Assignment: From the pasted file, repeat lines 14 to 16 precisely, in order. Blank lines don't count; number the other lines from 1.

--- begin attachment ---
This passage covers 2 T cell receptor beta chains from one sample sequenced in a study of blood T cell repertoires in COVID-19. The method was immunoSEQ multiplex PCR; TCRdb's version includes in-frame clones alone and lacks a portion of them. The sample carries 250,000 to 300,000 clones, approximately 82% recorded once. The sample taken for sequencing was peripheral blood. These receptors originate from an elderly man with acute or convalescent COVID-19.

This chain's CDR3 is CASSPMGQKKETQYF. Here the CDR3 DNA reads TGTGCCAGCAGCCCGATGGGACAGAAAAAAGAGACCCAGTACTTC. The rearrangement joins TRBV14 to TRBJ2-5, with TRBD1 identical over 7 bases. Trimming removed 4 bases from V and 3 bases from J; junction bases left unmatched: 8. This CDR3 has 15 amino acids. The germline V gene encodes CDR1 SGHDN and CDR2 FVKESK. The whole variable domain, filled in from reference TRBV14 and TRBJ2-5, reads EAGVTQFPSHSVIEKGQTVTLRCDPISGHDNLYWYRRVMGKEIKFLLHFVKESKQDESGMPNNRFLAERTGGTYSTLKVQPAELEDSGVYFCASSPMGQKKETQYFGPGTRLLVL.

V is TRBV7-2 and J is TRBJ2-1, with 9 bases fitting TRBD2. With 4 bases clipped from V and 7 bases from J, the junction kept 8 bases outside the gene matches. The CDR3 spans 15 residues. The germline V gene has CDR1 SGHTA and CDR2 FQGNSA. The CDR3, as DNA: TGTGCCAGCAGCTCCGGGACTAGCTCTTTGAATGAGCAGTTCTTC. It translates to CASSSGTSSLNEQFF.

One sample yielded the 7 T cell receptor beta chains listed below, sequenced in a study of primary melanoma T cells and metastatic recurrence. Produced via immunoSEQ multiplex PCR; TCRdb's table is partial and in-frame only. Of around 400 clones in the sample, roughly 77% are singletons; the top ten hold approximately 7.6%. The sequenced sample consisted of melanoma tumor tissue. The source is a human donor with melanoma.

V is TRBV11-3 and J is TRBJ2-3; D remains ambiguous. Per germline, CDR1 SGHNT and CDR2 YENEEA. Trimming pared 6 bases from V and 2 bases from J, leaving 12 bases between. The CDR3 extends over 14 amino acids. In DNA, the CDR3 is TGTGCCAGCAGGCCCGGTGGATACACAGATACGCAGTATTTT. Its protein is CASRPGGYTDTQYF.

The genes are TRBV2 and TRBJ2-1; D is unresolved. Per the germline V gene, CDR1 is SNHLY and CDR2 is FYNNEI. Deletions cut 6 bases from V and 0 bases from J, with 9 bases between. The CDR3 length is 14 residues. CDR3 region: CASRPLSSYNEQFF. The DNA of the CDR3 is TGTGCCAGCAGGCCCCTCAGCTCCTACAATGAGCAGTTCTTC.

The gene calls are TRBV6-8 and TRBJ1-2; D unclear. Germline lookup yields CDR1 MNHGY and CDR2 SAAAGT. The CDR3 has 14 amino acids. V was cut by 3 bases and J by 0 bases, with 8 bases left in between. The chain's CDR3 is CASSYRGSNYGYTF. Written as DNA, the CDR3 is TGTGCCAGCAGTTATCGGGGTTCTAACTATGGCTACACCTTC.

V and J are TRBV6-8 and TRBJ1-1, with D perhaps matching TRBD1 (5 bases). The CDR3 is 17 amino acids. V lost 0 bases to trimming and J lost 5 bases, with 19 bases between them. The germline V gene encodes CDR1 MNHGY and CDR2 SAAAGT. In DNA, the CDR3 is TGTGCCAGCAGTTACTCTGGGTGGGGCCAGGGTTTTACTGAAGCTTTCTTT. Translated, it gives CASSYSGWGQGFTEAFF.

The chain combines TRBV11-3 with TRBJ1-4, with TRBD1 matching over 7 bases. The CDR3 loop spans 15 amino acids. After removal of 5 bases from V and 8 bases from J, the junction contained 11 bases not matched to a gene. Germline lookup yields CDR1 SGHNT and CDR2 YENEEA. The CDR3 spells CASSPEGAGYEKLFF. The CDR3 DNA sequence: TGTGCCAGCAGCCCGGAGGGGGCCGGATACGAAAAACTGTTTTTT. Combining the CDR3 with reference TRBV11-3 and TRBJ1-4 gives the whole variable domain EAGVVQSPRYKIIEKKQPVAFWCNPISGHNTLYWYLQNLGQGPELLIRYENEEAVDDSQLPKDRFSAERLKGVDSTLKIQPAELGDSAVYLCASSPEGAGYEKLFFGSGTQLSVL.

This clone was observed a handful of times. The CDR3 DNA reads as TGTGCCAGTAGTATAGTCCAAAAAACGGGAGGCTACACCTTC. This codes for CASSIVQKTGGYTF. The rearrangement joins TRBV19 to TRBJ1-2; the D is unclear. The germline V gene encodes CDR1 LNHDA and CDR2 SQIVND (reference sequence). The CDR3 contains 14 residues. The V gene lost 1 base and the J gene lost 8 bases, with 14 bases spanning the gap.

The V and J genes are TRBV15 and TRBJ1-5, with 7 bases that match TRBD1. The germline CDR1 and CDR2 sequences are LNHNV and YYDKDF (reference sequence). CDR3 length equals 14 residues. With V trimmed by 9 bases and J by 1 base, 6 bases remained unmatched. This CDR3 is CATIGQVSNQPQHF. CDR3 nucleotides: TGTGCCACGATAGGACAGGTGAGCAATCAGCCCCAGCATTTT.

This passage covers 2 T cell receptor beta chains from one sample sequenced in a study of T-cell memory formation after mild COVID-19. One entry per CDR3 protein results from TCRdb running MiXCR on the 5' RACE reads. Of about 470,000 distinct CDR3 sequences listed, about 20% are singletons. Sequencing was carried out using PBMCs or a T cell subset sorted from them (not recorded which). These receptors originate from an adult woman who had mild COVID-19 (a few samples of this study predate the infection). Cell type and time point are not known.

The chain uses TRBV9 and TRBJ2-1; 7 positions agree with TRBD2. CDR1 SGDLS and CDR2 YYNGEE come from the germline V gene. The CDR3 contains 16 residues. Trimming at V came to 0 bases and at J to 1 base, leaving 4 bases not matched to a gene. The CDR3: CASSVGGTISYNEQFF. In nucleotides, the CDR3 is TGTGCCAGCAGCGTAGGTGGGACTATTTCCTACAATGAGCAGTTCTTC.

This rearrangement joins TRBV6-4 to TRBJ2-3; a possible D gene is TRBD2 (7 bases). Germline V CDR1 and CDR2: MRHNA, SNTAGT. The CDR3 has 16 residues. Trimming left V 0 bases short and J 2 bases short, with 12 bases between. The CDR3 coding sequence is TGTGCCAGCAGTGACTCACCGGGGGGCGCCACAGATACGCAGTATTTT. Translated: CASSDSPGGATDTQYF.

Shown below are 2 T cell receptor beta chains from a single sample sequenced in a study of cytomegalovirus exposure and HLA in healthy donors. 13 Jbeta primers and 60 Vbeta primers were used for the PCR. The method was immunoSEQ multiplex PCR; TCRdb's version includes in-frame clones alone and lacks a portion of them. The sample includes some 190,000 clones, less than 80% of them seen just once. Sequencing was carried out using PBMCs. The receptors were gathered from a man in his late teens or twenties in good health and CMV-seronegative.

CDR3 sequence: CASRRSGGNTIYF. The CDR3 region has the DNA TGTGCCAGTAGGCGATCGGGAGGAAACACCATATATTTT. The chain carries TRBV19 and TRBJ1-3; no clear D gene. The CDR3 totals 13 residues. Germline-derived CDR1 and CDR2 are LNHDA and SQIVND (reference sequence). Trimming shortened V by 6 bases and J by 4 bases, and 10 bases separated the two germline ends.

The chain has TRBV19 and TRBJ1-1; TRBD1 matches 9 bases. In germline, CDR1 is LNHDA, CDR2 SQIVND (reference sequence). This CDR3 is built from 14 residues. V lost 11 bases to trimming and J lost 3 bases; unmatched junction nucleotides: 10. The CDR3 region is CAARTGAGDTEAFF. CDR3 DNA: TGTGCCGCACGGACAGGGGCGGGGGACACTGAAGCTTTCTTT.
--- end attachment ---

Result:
This rearrangement joins TRBV6-4 to TRBJ2-3; a possible D gene is TRBD2 (7 bases). Germline V CDR1 and CDR2: MRHNA, SNTAGT. The CDR3 has 16 residues. Trimming left V 0 bases short and J 2 bases short, with 12 bases between. The CDR3 coding sequence is TGTGCCAGCAGTGACTCACCGGGGGGCGCCACAGATACGCAGTATTTT. Translated: CASSDSPGGATDTQYF.

Shown below are 2 T cell receptor beta chains from a single sample sequenced in a study of cytomegalovirus exposure and HLA in healthy donors. 13 Jbeta primers and 60 Vbeta primers were used for the PCR. The method was immunoSEQ multiplex PCR; TCRdb's version includes in-frame clones alone and lacks a portion of them. The sample includes some 190,000 clones, less than 80% of them seen just once. Sequencing was carried out using PBMCs. The receptors were gathered from a man in his late teens or twenties in good health and CMV-seronegative.

CDR3 sequence: CASRRSGGNTIYF. The CDR3 region has the DNA TGTGCCAGTAGGCGATCGGGAGGAAACACCATATATTTT. The chain carries TRBV19 and TRBJ1-3; no clear D gene. The CDR3 totals 13 residues. Germline-derived CDR1 and CDR2 are LNHDA and SQIVND (reference sequence). Trimming shortened V by 6 bases and J by 4 bases, and 10 bases separated the two germline ends.